CHRISTIANSTED, U.S. Virgin Islands — Warren Mosler is a card-carrying member of the 1 percent. The deeply tanned, tennis-lean hedge fund executive lives on this Caribbean island for tax reasons.
But his prescriptions for economic policy make him sound like a warrior for the 99 percent. When the recession hit, Mosler said, the government should have spent and spent until unemployment came down to a comfortable level. Forget saving the banks through the Troubled Asset Relief Program. Washington should have eliminated the payroll tax, given every state $500 per resident and offered a basic job to anyone who wanted one.
“There would have been no recession,” Mosler, 63, said.
Washington’s debts would have soared, of course. But Mosler sees no problem with that. A failed Senate candidate in Connecticut with unorthodox but attention-grabbing economic theories, he says he believes the United States should be running much bigger deficits and that the last thing the government needs to worry about is balancing its budget.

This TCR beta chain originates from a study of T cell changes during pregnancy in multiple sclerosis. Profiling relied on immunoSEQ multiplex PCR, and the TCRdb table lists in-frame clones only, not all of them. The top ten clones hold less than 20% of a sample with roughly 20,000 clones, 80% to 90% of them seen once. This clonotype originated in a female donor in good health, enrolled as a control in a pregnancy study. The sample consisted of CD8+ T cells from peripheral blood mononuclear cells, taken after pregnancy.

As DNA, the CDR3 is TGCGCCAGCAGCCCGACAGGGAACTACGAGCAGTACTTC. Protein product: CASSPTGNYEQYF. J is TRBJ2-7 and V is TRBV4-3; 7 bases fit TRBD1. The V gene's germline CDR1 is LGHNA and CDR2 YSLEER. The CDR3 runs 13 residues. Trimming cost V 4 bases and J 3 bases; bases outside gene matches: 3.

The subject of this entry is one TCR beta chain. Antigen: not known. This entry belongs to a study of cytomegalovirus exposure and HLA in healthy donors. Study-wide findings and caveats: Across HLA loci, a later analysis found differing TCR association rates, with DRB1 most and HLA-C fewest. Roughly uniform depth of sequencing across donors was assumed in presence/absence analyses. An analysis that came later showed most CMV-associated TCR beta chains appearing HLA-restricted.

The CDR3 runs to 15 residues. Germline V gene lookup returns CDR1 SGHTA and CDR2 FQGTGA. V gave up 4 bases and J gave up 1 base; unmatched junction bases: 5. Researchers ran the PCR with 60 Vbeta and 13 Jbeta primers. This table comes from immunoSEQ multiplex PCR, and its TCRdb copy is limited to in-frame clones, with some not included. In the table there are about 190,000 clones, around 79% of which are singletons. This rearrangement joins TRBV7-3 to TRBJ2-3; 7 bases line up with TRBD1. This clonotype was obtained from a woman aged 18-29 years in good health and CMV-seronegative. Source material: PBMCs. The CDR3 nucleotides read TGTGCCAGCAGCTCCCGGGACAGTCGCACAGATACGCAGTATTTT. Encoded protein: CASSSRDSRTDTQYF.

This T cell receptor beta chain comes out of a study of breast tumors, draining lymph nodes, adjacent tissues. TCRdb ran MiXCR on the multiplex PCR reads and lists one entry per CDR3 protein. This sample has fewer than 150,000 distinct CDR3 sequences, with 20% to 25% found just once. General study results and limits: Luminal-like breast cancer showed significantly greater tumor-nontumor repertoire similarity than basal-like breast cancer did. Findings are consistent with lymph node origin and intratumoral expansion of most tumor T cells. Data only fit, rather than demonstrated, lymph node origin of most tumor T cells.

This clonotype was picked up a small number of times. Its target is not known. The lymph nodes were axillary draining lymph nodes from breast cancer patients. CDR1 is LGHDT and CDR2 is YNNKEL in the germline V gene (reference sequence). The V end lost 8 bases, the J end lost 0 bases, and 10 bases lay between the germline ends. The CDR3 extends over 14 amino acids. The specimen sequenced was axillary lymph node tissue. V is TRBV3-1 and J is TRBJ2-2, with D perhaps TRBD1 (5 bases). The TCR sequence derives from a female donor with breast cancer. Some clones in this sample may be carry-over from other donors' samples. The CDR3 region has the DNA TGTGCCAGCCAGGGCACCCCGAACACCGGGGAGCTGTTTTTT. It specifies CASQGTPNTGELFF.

Mosler’s ideas, which go under the label of “modern monetary theory,” or MMT, are clearly on the fringe, drawing skeptical reactions even from many liberal Keynesian economists who agree with some of his arguments. But they have attracted a growing following, flourishing on the Internet and in a handful of academic outposts, as he and others who share his thinking have made the case that austerity budgeting in the United States and in Europe is doing irreparable harm.
Mosler has played a pivotal role in promoting the theory, and unlike many economists he has the resources to do so.